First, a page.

Meet the Energy Communities

In the second instalment of our Meet the Partners series, we’re hearing from two of our practice partners: Torri Superiore in Italy, and Buurkracht in the Netherlands.

EC² consortium deliberately brings together not only research and academic partners, but also communities on the ground, understanding that they bring real expertise in what it takes to actively engage citizens in alternative models of energy production and consumption

Torri Superiore is an ecovillage community located in a beautiful medieval village in the north of Italy, with its own energy cooperative. Buurkracht - “neighbour power” in Dutch - is a social initiative that connects neighbours to help them improve their local area. From Torri Superiore we heard from Lucilla Borio, and we spoke to Djoera Eerland from Buurkracht.

Why did you get involved in EC²? Why are energy citizenship and energy communities important for the low-carbon transition?

Torri: We were invited to engage in the EC2 project by GEN Europe, the ecovillage network of which we have been active members since 1998. We accepted because we are interested in the topic of energy citizenship and are willing to engage in the research that EC² is developing.

Buurkracht: Buurkracht believes in the strength of neighbors. That is also the meaning of our name. ‘Buur’ means ‘neighbor’, ‘Kracht’ means ‘power’. We believe that together they make things more beautiful, better, safer, more fun or greener. And thus increase the social network and resilience in the neighborhood. Buurkracht centers around connection and engagement. Because only by doing things together does real connection arise.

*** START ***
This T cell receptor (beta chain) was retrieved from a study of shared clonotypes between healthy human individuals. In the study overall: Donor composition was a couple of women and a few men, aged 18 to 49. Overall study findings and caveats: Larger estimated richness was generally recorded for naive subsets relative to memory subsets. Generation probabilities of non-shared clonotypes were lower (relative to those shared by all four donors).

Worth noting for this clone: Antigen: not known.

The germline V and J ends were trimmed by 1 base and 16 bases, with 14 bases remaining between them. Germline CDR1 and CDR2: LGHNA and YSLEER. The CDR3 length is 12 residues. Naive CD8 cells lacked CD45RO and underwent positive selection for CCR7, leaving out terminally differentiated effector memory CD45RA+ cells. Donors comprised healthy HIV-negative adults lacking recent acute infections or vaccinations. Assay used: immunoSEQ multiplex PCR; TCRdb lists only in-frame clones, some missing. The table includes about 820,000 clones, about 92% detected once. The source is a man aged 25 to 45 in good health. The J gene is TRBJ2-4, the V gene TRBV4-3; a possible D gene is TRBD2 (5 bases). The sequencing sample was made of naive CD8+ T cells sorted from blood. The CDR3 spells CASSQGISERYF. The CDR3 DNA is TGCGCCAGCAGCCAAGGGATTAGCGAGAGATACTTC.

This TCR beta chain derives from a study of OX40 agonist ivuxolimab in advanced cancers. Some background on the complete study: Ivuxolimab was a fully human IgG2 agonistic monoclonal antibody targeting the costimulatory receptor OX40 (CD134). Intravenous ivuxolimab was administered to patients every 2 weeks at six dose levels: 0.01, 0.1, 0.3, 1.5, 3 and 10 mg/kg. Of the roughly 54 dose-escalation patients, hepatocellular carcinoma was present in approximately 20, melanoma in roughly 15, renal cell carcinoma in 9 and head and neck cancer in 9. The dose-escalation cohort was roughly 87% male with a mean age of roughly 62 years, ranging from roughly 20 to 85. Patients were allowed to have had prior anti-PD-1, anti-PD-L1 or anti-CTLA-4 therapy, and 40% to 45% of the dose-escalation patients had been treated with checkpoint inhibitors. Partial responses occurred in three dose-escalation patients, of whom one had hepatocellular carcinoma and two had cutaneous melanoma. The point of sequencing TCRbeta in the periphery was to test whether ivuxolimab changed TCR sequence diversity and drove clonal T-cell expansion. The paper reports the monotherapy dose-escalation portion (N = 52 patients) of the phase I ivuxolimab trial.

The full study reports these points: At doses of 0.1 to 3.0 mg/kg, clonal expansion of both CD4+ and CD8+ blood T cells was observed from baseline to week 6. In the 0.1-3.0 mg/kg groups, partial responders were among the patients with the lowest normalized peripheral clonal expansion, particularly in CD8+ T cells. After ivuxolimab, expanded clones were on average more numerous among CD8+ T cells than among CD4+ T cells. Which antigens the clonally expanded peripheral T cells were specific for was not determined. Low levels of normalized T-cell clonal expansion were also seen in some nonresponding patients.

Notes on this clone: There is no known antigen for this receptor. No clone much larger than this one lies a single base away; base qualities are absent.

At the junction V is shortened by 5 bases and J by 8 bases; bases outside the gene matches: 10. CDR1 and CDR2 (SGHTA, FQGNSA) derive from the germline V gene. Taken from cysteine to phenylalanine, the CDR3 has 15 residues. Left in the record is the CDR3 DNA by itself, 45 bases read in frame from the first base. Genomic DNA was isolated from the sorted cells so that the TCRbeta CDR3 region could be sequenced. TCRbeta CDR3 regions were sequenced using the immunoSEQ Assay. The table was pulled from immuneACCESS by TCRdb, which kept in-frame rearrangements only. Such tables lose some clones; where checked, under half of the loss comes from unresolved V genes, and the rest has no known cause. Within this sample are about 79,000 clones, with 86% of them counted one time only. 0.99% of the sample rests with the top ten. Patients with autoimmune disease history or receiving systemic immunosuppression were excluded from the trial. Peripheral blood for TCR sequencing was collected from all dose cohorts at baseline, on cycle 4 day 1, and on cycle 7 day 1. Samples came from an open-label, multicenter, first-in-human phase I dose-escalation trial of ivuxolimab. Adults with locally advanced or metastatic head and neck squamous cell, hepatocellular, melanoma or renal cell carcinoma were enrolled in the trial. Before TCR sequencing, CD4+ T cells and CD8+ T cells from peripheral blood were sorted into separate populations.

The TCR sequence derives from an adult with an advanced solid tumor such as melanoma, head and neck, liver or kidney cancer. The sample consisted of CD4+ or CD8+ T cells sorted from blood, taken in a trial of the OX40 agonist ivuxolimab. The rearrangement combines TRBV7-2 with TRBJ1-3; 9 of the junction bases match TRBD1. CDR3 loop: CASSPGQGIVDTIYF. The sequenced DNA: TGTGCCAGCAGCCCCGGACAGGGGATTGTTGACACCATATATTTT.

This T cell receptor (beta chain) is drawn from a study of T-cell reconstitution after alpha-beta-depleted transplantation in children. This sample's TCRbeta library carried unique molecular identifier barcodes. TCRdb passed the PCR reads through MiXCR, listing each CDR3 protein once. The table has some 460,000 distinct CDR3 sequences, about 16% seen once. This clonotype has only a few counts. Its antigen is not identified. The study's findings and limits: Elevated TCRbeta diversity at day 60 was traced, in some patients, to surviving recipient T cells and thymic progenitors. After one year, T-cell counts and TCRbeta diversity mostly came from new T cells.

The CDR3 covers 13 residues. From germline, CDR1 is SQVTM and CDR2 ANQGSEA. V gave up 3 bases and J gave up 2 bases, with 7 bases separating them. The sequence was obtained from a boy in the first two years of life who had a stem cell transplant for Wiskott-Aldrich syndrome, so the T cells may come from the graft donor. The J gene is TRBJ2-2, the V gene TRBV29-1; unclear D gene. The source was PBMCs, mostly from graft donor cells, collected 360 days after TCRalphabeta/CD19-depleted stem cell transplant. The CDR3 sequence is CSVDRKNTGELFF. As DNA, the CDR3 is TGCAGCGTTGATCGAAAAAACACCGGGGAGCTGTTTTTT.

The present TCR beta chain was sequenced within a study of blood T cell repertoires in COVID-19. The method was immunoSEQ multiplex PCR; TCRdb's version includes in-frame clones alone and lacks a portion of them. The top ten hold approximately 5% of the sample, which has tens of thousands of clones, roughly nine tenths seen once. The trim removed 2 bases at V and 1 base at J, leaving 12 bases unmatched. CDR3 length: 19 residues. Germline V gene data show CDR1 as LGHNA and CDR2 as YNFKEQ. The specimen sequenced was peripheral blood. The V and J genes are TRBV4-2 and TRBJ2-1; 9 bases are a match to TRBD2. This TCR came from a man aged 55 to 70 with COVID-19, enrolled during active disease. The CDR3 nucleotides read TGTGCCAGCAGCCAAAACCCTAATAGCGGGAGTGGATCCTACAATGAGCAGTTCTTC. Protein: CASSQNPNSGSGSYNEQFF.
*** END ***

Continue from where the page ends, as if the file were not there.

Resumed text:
Buurkracht finds initiators, connects neighbors and inspires and supports them to take action. Local residents are now working in almost 600 neighborhoods in the Netherlands, mainly on energy and climate adaption projects. We want to increase their impact by broadening in other relevant neighborhood themes and upscaling.

We are continuously improving the approaches and tooling we use to support neighborhood initiatives. Therefore we are very interested in joining EC2 to gain new insights and hopefully get introduced to new tooling and ways to connect and activate communities to participate in the energy transition. In return we will share our own experiences, knowledge, tooling and so on.

Why are energy citizenship and energy communities important for the low-carbon transition?

Torri: The transition to a low-carbon society is a challenge of epic proportions both at the individual and the collective level. Phasing out of fossil fuels will not be a simple, linear, or smooth process as there are huge interests involved and deeply rooted attachment to the so-called BAU (business as usual) lifestyle. Oil extraction has given us enormous advantages that we are not totally ready to renounce, and even to understand at a deep level at the moment. Becoming aware of the necessity to actively get involved in the transition process is a fundamental step for an energy citizen, and joining forces with our neighbors and allies will bring us closer together, giving birth to the energy communities of the future. Together we are stronger, and the challenge looks just a little bit less scary.

What's one thing you're excited about for the EC² project?

Buurkracht: We are really excited that this project is not just about acquiring scientific knowledge but is also dedicated to translating this into practice by giving policy recommendations and developing and testing tools for citizen energy collectives.

Torri: We look forward to cooperating with universities, research centres, communities of practice across Europe, and to share our 30-years long experience of a small ecovillage created in an abandoned medieval stone village, an energy-saving operation of urban recycling that has lasted over 20 years.

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